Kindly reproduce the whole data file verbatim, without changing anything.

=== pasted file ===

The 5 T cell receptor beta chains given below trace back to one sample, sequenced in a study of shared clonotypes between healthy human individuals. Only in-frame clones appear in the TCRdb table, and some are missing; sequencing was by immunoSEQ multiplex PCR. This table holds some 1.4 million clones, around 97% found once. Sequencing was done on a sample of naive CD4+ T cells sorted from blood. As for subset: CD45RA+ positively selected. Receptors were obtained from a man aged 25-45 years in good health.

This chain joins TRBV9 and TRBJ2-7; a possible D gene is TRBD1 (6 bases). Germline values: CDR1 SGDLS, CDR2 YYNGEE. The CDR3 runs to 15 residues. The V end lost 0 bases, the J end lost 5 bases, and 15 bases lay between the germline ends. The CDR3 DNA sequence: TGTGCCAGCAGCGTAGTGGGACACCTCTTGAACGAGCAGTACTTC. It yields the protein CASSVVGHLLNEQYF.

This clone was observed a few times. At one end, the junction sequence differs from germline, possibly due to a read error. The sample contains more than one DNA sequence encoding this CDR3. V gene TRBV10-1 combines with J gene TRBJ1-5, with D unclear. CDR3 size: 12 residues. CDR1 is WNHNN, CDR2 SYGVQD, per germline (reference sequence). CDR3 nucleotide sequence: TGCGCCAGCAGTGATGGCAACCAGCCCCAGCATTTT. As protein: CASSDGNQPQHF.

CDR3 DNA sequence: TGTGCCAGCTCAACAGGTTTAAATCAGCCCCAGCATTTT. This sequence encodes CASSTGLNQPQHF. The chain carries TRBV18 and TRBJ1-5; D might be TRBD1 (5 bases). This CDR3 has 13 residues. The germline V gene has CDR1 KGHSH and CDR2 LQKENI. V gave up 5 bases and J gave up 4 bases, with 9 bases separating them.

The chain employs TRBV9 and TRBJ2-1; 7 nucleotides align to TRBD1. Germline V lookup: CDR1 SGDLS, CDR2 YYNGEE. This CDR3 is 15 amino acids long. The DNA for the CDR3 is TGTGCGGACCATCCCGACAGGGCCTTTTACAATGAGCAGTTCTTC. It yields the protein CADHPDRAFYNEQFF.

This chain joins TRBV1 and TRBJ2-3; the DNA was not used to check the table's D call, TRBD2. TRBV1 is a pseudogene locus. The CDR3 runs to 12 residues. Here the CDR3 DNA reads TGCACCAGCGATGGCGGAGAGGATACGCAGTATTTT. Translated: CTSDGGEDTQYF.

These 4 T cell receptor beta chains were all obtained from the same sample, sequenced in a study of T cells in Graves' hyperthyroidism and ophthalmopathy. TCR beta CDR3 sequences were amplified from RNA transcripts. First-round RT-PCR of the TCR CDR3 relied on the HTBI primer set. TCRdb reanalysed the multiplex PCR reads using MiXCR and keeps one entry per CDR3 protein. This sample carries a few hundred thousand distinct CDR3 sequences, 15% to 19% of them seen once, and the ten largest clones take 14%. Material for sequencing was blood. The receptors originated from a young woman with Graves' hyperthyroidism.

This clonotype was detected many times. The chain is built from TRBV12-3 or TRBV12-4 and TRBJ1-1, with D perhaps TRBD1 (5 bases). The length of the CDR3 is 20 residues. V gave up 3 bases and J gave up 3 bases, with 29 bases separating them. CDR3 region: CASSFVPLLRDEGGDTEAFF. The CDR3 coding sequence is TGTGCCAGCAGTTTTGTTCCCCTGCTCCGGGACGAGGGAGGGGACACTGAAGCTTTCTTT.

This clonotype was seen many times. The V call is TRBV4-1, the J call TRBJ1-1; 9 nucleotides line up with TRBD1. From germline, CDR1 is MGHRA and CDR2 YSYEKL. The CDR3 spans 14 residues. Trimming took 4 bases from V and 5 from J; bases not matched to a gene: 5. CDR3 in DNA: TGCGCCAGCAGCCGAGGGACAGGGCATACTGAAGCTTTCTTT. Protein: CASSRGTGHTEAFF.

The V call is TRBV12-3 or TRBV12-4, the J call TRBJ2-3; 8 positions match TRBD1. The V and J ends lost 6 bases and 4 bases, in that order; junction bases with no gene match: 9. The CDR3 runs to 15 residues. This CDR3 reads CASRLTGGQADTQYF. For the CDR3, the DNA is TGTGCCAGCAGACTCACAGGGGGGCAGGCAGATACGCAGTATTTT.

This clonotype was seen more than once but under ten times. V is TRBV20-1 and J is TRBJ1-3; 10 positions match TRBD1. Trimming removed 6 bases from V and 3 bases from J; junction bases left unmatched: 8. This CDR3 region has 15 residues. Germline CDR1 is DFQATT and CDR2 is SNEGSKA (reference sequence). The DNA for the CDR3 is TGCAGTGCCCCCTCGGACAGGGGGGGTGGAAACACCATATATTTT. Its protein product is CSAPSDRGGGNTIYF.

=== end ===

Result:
The 5 T cell receptor beta chains given below trace back to one sample, sequenced in a study of shared clonotypes between healthy human individuals. Only in-frame clones appear in the TCRdb table, and some are missing; sequencing was by immunoSEQ multiplex PCR. This table holds some 1.4 million clones, around 97% found once. Sequencing was done on a sample of naive CD4+ T cells sorted from blood. As for subset: CD45RA+ positively selected. Receptors were obtained from a man aged 25-45 years in good health.

This chain joins TRBV9 and TRBJ2-7; a possible D gene is TRBD1 (6 bases). Germline values: CDR1 SGDLS, CDR2 YYNGEE. The CDR3 runs to 15 residues. The V end lost 0 bases, the J end lost 5 bases, and 15 bases lay between the germline ends. The CDR3 DNA sequence: TGTGCCAGCAGCGTAGTGGGACACCTCTTGAACGAGCAGTACTTC. It yields the protein CASSVVGHLLNEQYF.

This clone was observed a few times. At one end, the junction sequence differs from germline, possibly due to a read error. The sample contains more than one DNA sequence encoding this CDR3. V gene TRBV10-1 combines with J gene TRBJ1-5, with D unclear. CDR3 size: 12 residues. CDR1 is WNHNN, CDR2 SYGVQD, per germline (reference sequence). CDR3 nucleotide sequence: TGCGCCAGCAGTGATGGCAACCAGCCCCAGCATTTT. As protein: CASSDGNQPQHF.

CDR3 DNA sequence: TGTGCCAGCTCAACAGGTTTAAATCAGCCCCAGCATTTT. This sequence encodes CASSTGLNQPQHF. The chain carries TRBV18 and TRBJ1-5; D might be TRBD1 (5 bases). This CDR3 has 13 residues. The germline V gene has CDR1 KGHSH and CDR2 LQKENI. V gave up 5 bases and J gave up 4 bases, with 9 bases separating them.

The chain employs TRBV9 and TRBJ2-1; 7 nucleotides align to TRBD1. Germline V lookup: CDR1 SGDLS, CDR2 YYNGEE. This CDR3 is 15 amino acids long. The DNA for the CDR3 is TGTGCGGACCATCCCGACAGGGCCTTTTACAATGAGCAGTTCTTC. It yields the protein CADHPDRAFYNEQFF.

This chain joins TRBV1 and TRBJ2-3; the DNA was not used to check the table's D call, TRBD2. TRBV1 is a pseudogene locus. The CDR3 runs to 12 residues. Here the CDR3 DNA reads TGCACCAGCGATGGCGGAGAGGATACGCAGTATTTT. Translated: CTSDGGEDTQYF.

These 4 T cell receptor beta chains were all obtained from the same sample, sequenced in a study of T cells in Graves' hyperthyroidism and ophthalmopathy. TCR beta CDR3 sequences were amplified from RNA transcripts. First-round RT-PCR of the TCR CDR3 relied on the HTBI primer set. TCRdb reanalysed the multiplex PCR reads using MiXCR and keeps one entry per CDR3 protein. This sample carries a few hundred thousand distinct CDR3 sequences, 15% to 19% of them seen once, and the ten largest clones take 14%. Material for sequencing was blood. The receptors originated from a young woman with Graves' hyperthyroidism.

This clonotype was detected many times. The chain is built from TRBV12-3 or TRBV12-4 and TRBJ1-1, with D perhaps TRBD1 (5 bases). The length of the CDR3 is 20 residues. V gave up 3 bases and J gave up 3 bases, with 29 bases separating them. CDR3 region: CASSFVPLLRDEGGDTEAFF. The CDR3 coding sequence is TGTGCCAGCAGTTTTGTTCCCCTGCTCCGGGACGAGGGAGGGGACACTGAAGCTTTCTTT.

This clonotype was seen many times. The V call is TRBV4-1, the J call TRBJ1-1; 9 nucleotides line up with TRBD1. From germline, CDR1 is MGHRA and CDR2 YSYEKL. The CDR3 spans 14 residues. Trimming took 4 bases from V and 5 from J; bases not matched to a gene: 5. CDR3 in DNA: TGCGCCAGCAGCCGAGGGACAGGGCATACTGAAGCTTTCTTT. Protein: CASSRGTGHTEAFF.

The V call is TRBV12-3 or TRBV12-4, the J call TRBJ2-3; 8 positions match TRBD1. The V and J ends lost 6 bases and 4 bases, in that order; junction bases with no gene match: 9. The CDR3 runs to 15 residues. This CDR3 reads CASRLTGGQADTQYF. For the CDR3, the DNA is TGTGCCAGCAGACTCACAGGGGGGCAGGCAGATACGCAGTATTTT.

This clonotype was seen more than once but under ten times. V is TRBV20-1 and J is TRBJ1-3; 10 positions match TRBD1. Trimming removed 6 bases from V and 3 bases from J; junction bases left unmatched: 8. This CDR3 region has 15 residues. Germline CDR1 is DFQATT and CDR2 is SNEGSKA (reference sequence). The DNA for the CDR3 is TGCAGTGCCCCCTCGGACAGGGGGGGTGGAAACACCATATATTTT. Its protein product is CSAPSDRGGGNTIYF.